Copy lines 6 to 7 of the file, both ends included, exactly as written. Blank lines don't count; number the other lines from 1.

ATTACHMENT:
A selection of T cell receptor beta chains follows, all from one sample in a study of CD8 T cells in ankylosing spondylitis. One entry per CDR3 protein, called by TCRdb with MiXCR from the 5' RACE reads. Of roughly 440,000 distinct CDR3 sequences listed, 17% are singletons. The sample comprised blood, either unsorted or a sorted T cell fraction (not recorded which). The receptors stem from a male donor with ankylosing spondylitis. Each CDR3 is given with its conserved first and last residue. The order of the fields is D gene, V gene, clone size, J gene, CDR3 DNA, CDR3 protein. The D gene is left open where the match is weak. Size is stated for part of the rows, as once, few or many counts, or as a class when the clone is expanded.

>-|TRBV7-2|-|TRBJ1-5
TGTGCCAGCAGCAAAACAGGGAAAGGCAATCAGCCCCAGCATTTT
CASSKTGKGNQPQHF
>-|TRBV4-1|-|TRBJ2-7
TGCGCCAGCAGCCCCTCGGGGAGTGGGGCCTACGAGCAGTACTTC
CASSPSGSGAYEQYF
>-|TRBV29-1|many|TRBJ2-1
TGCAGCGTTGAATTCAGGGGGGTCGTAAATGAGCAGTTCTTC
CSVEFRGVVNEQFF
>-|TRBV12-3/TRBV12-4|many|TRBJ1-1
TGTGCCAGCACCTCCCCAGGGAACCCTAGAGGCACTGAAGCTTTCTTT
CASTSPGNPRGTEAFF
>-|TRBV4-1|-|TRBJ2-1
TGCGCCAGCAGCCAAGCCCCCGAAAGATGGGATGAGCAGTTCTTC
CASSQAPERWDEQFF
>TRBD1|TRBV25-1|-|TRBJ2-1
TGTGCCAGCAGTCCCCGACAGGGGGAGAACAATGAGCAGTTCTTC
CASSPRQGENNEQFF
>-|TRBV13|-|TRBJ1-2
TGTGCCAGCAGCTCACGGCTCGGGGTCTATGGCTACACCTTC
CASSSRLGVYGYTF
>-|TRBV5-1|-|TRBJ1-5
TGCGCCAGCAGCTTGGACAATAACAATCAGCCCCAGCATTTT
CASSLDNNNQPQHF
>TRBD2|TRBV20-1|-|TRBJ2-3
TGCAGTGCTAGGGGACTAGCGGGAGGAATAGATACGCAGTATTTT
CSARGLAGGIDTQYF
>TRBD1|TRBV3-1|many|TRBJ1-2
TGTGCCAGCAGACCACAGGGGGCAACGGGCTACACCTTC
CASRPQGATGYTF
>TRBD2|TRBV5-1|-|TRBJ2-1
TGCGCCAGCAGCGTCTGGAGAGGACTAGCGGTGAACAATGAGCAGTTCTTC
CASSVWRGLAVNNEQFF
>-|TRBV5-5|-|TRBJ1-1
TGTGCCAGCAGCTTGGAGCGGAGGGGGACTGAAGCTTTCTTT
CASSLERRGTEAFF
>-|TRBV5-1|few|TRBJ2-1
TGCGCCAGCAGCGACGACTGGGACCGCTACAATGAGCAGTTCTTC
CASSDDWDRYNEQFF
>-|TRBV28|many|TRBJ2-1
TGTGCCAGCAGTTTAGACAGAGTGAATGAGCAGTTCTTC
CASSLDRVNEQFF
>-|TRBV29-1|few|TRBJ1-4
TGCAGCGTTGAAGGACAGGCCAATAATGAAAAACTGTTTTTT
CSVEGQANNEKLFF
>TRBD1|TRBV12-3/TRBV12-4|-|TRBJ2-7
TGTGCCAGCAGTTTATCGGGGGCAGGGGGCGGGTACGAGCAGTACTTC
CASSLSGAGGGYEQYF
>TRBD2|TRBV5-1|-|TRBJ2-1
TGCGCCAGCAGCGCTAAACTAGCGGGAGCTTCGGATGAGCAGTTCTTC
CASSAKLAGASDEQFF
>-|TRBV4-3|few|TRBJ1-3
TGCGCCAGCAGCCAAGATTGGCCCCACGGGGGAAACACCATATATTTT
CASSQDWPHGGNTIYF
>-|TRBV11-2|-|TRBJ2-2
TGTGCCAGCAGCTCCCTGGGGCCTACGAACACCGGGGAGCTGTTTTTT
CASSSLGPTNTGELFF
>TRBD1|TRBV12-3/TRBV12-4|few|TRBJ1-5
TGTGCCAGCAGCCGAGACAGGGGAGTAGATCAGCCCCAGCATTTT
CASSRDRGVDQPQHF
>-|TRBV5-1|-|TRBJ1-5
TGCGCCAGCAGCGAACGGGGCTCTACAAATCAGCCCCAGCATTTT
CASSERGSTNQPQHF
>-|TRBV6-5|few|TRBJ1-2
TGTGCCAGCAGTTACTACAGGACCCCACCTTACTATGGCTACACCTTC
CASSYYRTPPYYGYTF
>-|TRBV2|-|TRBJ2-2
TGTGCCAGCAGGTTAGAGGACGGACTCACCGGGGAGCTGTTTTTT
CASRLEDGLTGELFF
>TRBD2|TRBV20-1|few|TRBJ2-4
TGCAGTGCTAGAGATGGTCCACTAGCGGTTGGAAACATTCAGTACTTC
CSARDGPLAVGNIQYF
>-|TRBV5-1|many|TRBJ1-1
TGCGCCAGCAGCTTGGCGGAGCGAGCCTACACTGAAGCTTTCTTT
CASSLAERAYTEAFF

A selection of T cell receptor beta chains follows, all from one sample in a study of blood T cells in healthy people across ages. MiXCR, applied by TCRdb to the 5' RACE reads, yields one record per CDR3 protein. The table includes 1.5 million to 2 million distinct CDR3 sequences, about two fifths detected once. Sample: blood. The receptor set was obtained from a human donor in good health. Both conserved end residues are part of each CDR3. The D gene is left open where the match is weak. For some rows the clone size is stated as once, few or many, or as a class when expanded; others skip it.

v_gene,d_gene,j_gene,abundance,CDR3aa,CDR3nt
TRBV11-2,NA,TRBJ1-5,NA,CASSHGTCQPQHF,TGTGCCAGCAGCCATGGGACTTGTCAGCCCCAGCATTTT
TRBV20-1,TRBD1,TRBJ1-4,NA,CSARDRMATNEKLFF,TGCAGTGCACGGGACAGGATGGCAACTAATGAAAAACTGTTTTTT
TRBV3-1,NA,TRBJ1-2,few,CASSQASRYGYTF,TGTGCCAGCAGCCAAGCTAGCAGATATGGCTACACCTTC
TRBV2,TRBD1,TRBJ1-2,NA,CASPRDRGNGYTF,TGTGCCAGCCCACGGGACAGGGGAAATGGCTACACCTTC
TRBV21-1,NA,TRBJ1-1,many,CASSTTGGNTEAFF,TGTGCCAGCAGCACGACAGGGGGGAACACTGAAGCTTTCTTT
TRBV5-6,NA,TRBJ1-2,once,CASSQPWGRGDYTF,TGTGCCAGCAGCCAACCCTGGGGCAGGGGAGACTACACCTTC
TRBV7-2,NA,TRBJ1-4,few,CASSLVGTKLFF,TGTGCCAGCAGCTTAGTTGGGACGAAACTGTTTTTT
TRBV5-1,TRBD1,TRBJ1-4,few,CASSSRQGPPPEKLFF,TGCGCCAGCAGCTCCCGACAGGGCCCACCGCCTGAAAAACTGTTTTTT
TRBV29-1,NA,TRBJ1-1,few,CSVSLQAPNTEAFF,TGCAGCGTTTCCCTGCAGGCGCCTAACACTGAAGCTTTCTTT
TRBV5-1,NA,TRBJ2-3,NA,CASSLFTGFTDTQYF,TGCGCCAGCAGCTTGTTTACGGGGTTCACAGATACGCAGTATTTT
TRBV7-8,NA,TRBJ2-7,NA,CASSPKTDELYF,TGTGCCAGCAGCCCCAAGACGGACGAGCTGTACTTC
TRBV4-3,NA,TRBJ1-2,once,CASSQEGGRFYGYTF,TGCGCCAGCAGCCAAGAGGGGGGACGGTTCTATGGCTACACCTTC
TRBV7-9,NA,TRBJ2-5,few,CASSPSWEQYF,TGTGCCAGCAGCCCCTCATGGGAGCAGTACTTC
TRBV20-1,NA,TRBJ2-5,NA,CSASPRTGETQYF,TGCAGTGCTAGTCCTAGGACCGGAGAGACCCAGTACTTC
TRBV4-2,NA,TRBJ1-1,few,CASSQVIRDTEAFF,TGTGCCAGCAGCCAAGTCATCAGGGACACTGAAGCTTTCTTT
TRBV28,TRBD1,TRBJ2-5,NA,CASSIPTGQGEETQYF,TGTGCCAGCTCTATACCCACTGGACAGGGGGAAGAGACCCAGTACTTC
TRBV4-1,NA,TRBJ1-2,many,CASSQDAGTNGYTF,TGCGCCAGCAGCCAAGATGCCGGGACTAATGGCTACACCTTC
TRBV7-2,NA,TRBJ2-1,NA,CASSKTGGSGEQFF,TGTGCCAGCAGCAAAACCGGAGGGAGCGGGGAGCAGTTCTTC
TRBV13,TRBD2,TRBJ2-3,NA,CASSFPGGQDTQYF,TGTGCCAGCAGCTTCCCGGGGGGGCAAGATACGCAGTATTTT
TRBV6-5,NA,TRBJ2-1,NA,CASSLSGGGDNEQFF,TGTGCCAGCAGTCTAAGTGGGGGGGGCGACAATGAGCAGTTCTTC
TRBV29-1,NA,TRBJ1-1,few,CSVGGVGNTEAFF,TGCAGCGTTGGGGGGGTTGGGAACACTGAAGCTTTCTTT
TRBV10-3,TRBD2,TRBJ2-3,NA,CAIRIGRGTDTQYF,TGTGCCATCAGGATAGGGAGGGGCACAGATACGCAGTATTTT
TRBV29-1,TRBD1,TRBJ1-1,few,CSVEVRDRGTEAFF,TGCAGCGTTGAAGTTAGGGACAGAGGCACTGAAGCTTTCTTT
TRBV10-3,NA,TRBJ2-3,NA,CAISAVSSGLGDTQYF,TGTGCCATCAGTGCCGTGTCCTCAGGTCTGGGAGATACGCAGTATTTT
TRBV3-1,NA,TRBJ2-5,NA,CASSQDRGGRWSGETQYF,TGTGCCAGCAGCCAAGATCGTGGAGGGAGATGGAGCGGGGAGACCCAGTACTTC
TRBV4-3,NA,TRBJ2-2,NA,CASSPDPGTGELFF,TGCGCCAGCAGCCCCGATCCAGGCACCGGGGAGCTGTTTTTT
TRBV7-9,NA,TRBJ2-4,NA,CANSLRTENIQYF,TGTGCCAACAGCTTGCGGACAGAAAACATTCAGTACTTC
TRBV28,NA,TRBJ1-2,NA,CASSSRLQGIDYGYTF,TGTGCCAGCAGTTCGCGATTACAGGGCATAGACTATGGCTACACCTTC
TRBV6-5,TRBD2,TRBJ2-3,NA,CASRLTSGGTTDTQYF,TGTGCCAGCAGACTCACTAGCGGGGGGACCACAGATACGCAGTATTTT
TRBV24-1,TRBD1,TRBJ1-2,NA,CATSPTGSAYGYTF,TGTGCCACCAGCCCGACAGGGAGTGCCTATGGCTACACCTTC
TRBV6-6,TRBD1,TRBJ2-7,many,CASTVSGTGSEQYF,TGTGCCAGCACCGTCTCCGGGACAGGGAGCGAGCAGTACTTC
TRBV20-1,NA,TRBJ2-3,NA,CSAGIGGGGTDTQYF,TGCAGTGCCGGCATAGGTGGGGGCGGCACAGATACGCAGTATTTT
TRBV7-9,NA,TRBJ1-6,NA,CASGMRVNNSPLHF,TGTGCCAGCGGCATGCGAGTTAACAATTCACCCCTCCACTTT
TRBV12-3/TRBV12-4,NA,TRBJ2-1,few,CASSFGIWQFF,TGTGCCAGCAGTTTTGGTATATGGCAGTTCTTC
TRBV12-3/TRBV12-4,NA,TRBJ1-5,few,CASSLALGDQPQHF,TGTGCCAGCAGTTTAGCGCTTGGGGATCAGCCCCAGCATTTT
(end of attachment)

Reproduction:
TGCGCCAGCAGCCCCTCGGGGAGTGGGGCCTACGAGCAGTACTTC
CASSPSGSGAYEQYF